Abstract: Following the 2008 food crisis, West African governments have sought to achieve food security. Regional market integration is one element of this food security policy thrust. The Economic Community of West African countries (ECOWAS) is engaged in the creation of a Customs Union. Member countries negotiated a common external tariff (CET) currently under implementation. The CET is organized into five different tariff bands of 0, 5, 10, 20, and 35 percent to accommodate the large variations in protection granted across the region. The implementation of the CET represents a challenge to many individual ECOWAS countries since it may generate significant and potentially destabilizing welfare distribution impacts. The objective of this study is to evaluate the impact of ECOWAS CET on the rice sectors and the food security situation of member countries, and the spillover effects on the international market. Rice has become a dominant food staple and consequently West Africa has become the largest global rice-importing region, therefore it is important to understand likely impacts of regional integration on this sector. We use a supply-chain, partial, spatial equilibrium model of the global rice economy calibrated to the prevailing market conditions for the period 2013-2015. The findings highlight the impact of the CET on rice production, consumption, bilateral trade, and consumer, producer, and government welfare at the regional and global level, and the potential policy implications of such changes.
    Keywords: Agricultural and Food Policy
    Date: 2018–01–17
  5. By: Dieter von Fintel (Department of Economics, Stellenbosch University)
    Abstract: New economic geography theories predict that historically densely settled areas also become more industrialised. Industrial agglomeration has therefore cultivated spatial inequalities in all parts of the world. South Africa presents an interesting case study, where institutional failures interrupted the ‘usual’ agglomeration process. On the one hand, current day metropolitan regions are located in historically densely populated areas. On the other hand, apartheid-era homelands also had highly concentrated populations, but did not industrialise to the same extent as other parts of South Africa. Much earlier in history, following the mfecane, these locations attracted migrants in search of favourable agricultural conditions and physical security in the face of conflict (they were high rainfall, rugged areas). The benefit of settling in these areas, however, only remained prior to imposed restrictions on land ownership (1913 Land Act) and movement of people (during apartheid). This paper decomposes modern spatial inequality, and establishes that agglomerations and historical institutional failures explain large proportions of spatial inequality. Furthermore, the homelands wage penalty reverses once these controls are introduced into various models: had agglomeration taken its course without institutional constraints, the homelands would likely have developed into high paying local economies. While new economic geography theories hold in the urban core, the densely populated former homelands did not follow this trajectory. Spatial inequality is therefore more severe than it would have been had institutional failures not prevented the former homelands from industrialising at the same pace as other historically densely populated areas.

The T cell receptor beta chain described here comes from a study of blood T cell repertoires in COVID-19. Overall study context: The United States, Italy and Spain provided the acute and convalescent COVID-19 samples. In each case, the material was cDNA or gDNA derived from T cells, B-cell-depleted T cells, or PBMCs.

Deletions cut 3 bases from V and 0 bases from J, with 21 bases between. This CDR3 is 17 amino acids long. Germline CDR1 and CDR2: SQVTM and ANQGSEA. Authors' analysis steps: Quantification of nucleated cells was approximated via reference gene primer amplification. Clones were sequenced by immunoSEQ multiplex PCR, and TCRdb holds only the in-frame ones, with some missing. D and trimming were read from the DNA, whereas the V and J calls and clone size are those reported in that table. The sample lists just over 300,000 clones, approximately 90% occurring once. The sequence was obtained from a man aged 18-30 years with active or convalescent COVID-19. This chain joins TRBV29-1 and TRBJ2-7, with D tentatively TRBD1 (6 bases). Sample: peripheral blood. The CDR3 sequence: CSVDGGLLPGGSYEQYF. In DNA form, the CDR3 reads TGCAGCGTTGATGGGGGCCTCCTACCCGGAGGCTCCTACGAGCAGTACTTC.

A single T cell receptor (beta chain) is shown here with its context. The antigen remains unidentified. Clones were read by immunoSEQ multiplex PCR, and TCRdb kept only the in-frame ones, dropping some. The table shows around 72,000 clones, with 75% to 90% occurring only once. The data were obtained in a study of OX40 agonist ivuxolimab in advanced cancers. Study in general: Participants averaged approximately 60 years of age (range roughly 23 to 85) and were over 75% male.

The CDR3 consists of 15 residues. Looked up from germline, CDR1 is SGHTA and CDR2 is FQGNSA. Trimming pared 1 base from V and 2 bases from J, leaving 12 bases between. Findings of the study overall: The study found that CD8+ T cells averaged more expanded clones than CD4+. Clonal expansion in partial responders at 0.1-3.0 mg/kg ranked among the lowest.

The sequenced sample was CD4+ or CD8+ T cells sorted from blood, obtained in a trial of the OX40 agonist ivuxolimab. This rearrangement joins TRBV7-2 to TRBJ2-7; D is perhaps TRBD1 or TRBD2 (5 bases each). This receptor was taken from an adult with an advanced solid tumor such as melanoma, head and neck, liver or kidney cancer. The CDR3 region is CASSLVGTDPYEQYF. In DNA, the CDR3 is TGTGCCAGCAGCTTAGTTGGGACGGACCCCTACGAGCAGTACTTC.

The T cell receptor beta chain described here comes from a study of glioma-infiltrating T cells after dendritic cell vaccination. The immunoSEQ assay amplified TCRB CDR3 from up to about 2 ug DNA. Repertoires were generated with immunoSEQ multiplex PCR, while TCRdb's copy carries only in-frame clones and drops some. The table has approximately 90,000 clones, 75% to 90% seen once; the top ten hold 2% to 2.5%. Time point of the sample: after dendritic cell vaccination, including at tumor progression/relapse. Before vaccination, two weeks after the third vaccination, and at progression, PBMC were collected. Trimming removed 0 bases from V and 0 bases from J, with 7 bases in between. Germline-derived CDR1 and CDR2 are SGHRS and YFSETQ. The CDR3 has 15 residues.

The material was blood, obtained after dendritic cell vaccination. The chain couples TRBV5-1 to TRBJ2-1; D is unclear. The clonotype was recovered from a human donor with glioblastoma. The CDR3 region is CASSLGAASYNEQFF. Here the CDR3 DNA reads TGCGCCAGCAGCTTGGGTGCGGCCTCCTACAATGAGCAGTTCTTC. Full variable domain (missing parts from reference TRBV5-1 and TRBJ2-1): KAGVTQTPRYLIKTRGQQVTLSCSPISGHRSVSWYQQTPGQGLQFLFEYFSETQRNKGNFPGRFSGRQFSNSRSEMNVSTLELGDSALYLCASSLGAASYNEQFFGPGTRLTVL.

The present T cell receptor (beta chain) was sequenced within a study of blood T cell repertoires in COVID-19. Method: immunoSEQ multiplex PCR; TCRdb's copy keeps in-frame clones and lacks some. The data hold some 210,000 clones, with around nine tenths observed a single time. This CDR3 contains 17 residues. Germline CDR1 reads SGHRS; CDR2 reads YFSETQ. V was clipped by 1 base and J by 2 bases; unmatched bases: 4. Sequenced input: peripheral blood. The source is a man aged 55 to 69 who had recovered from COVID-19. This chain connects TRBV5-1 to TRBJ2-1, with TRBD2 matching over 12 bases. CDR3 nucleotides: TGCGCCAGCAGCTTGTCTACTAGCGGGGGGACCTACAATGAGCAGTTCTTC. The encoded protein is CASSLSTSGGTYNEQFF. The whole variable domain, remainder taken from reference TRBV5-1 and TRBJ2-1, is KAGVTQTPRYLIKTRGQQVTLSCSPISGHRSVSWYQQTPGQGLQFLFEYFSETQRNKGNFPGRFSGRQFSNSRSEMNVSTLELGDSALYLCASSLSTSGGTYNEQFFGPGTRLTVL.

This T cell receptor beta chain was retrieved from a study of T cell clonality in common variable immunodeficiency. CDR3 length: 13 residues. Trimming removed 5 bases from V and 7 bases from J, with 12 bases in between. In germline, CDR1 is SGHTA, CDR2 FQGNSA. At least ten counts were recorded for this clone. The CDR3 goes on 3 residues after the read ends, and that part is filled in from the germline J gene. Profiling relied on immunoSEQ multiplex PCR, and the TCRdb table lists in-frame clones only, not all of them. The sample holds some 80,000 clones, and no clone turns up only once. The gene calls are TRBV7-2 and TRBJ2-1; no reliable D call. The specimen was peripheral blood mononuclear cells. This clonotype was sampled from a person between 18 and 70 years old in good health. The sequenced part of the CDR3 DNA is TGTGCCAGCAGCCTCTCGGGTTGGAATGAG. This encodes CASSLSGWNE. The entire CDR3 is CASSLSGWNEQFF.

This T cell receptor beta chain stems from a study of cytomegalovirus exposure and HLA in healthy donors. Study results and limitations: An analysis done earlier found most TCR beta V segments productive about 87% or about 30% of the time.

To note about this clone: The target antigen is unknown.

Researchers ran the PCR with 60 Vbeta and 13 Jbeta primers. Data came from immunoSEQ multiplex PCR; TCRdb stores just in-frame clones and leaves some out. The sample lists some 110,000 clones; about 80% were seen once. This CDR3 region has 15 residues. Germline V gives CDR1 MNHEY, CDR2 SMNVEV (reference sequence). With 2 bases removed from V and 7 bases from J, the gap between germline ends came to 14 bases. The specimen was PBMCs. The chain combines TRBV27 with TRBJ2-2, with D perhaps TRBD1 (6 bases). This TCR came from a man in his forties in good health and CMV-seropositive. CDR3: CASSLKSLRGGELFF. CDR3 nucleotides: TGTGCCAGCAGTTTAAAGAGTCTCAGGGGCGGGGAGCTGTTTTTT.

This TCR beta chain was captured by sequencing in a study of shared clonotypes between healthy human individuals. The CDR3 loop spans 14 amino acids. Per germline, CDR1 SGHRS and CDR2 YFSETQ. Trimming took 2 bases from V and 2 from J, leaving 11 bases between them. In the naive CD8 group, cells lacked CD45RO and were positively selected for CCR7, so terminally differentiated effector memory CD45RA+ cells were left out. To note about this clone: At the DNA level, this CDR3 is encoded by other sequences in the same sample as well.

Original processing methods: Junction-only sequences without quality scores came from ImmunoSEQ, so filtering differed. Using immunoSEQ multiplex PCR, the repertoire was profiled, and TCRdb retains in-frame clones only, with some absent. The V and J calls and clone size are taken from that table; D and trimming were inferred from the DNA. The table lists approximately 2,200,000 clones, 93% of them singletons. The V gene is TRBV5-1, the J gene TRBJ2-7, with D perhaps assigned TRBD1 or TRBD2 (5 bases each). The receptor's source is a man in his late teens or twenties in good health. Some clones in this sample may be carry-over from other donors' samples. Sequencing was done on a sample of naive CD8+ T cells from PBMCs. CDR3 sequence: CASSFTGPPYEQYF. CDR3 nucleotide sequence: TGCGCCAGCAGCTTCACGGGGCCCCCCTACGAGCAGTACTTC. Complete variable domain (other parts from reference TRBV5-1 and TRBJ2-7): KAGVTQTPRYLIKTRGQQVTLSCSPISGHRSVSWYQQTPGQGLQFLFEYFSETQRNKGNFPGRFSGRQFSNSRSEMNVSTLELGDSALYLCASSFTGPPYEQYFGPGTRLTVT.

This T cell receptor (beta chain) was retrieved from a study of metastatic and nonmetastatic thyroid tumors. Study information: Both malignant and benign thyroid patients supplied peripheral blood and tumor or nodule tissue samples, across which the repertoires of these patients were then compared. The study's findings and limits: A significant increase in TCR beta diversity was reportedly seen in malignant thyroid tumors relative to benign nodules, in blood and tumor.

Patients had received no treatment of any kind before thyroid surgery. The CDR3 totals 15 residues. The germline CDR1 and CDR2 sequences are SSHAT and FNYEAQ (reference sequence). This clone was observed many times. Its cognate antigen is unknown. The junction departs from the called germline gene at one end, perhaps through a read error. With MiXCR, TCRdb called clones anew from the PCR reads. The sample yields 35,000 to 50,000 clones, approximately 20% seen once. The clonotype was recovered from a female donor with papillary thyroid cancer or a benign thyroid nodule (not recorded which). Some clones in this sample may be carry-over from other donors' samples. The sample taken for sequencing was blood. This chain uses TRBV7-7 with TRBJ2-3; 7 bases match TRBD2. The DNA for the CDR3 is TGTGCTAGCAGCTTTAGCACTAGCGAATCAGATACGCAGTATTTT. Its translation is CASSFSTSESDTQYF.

Keywords: Spatial inequality, economic geography, apartheid homelands, African economic history
    JEL: N97 R11 D31
    Date: 2018